Diversity and change are cited for the reasons that there’s been a reshuffle at HP Enterprise Group channel personnel. Diversity and change. Change and diversity – those two magic words say so much and at the same time so very little.
Out is Kevin Matthews while in is Johnny Ansell.
Ansell is the new UK and Ireland indirect director for HP’s enterprise group. He’s been at HP for fifteen years but most lately ran the HP networking business for the last 10 quarters. Who has replaced him at the networking business remains a mystery.
According to a statement from Andy Isherwood, HP’s managing director, Matthews and others have driven “continuous growth” for over five years.
Isherwood cited his achievements as growth, relationships, and “innovation”.
What’s happened to Matthews? HP isn’t ready to say but Isherwood said he will let us know, “once we have fully transitioned the channel business to the new leader”. Happy transitioning.
Anup Vora has been appointed reseller channel manager by Swivel Secure.
Last year, Swivel moved to a single tier channel way of selling and the company said this appointment is its next stage in its reseller programme.
Swivel has authentication products and the company believes resellers can include its offerings as part of their enterprise portolios.
Vora said that demand for authentication in the enterprises has never been higher. “Resellers should be bundling security as standard,” he said. “Multi-factor authentication shouldn’t be overlooked.” It’s an incremental revenue stream for resellers, he added.
Vora has had years of experience in building channels including jobs at SMS Passcode and Check Point Software.
Marc van Ierland has been made country manager of its Benelux district which includes Luxembourg, Belgium and the Netherlands.
van Ierland has over 20 years experience in distribution and has been at Avnet since November 2007 after the company acquired ACAL.
Andrew Binding, VP at Avnet EMEA South said that he is a well known and respected individual with a proven track record in developing and managing highly motivated teams.
He previously managed the IBM, Oracle, networking, security and document management business units in the region.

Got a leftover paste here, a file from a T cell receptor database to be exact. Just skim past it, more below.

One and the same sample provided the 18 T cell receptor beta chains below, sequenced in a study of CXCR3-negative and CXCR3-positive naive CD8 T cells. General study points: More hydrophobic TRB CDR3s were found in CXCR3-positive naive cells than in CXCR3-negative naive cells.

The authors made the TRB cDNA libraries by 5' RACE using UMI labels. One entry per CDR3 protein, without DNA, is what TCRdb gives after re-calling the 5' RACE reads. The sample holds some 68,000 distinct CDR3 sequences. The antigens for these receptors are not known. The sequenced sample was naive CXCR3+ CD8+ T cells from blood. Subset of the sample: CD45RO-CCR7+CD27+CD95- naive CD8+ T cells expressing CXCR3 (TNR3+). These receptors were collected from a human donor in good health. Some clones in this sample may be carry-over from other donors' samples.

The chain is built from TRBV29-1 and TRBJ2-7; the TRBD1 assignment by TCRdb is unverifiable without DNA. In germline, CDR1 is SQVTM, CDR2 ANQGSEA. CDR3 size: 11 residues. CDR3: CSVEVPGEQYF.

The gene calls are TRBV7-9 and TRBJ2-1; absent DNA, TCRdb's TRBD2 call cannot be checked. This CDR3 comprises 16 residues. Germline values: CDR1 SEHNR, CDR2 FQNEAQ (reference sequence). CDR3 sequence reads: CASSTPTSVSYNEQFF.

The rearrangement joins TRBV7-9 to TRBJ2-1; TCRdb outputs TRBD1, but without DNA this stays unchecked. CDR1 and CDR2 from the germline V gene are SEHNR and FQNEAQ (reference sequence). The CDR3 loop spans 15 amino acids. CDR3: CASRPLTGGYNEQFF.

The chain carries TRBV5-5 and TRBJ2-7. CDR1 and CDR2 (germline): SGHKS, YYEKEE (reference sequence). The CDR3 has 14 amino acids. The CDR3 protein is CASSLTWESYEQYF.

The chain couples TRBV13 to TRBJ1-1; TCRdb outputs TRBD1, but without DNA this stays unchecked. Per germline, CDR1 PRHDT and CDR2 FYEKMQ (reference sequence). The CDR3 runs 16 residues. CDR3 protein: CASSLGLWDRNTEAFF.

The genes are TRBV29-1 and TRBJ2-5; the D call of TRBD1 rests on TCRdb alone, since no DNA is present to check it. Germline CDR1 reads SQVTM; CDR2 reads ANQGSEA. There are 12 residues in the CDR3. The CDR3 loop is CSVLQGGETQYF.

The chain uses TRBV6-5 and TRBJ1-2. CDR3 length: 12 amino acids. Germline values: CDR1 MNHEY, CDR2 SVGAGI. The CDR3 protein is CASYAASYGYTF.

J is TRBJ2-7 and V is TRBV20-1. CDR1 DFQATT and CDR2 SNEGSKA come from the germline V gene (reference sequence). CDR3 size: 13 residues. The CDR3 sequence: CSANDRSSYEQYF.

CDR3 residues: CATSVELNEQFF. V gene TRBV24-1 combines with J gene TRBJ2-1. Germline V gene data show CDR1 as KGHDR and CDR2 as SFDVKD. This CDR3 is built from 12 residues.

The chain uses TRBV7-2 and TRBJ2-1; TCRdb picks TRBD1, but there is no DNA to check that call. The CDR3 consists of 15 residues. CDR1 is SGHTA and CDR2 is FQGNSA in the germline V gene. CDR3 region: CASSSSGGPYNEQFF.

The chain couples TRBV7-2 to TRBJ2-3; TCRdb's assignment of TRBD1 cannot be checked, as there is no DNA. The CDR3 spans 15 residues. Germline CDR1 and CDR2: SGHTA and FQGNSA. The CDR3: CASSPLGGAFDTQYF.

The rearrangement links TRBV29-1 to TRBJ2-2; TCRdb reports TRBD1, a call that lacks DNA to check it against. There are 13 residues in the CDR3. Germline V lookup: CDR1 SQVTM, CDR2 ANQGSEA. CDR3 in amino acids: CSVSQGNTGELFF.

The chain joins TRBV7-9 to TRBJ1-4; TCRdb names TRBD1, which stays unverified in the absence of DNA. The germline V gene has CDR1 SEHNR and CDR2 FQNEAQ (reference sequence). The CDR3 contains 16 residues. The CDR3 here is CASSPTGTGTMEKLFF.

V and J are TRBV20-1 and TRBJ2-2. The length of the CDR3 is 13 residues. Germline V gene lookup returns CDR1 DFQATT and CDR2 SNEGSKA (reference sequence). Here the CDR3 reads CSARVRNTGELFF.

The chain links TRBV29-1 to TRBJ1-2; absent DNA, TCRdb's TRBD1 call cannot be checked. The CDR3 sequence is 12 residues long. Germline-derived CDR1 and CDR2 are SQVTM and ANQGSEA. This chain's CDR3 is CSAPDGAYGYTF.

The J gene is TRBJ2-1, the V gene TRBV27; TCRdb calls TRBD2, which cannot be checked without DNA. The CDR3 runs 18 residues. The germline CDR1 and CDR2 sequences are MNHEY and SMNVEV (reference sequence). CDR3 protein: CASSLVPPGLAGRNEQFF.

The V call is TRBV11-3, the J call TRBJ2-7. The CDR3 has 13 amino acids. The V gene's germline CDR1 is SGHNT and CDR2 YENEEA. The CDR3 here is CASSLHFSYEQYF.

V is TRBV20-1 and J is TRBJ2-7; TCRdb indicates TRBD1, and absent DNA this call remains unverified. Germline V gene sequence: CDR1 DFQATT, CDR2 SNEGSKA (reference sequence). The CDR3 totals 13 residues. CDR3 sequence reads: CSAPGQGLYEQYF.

Stan Shih, who came out of retirement to rescue Acer from its parlous state, has apparently been busy since his return.
Smartphone supremo Chen Guowei has apparently left Acer to spend more time with his family. Guowei was in charge of Acer’s business unit in mainland China.
And the net has spread wider, according to Taiwanese wire Digitimes, the head of EMEA operations, Walter Deppeler, is set to leave the company too.
The company plans to cut as many as seven percent of its global workforce. Like other PC manufacturers, Acer has been hit by a drop in demand for X86 based systems and a widespread move to smartphones and tablets that aren’t Acer tablets.
Lisette Sens has become head of channel at Zynstra – a new post at the startup.
The hybrid cloud company also said it has added two resellers to its route to market – BTA Ltd and TETip Ltd, via its partner Easynet.
Zynstra is a new outfit which started in July this year but has £6 million plus in funding and is now investing in the channel.
The company targets small and medium sized enterprises (SMEs) with a hybrid cloud offering.
Zynstra co-founder and CEO Nick East said that the channel is fundamental to its business. “We needed someone with an exceptional track record and understanding of the market.”
The Zynstra Hybrid Cloud, he claimed, will give SMEs with up to 250 employees a fully managed IT system. It is sold only through the channel.
Sens said: “Working with the channel, you always want to be offering distinctive technology that solves real problems, which is exactly what Zynstra is doing. The technology means that SMEs no longer have to choose between an all-cloud approach or traditional IT, which is a very powerful message for resellers and end users.”
Gary Bullard will be the next CEO of Logicalis.
Bullard will take over the role of current CEO Ian Cook from the 1st of March next year. Cook will become a non-executive chairman of Logicalis.
Bullard has a long background in IT. He was UK CEO and EMEA CEO of Logica, and before that worked as MD of BT’s corporate business unit.
And he also held senior executives at Big Blue before then, as general manager of IBM’s golobal services EMEA and IBM Global Solutions in New York.
Bullard will join Logicalis in December as CEO in waiting. He said in a prepared statement: “I’m excited to be joining Logicalis and see a strong foundation on which to build momentum for growth in the areas of software defined networks, enterprise mobility and the cloud.”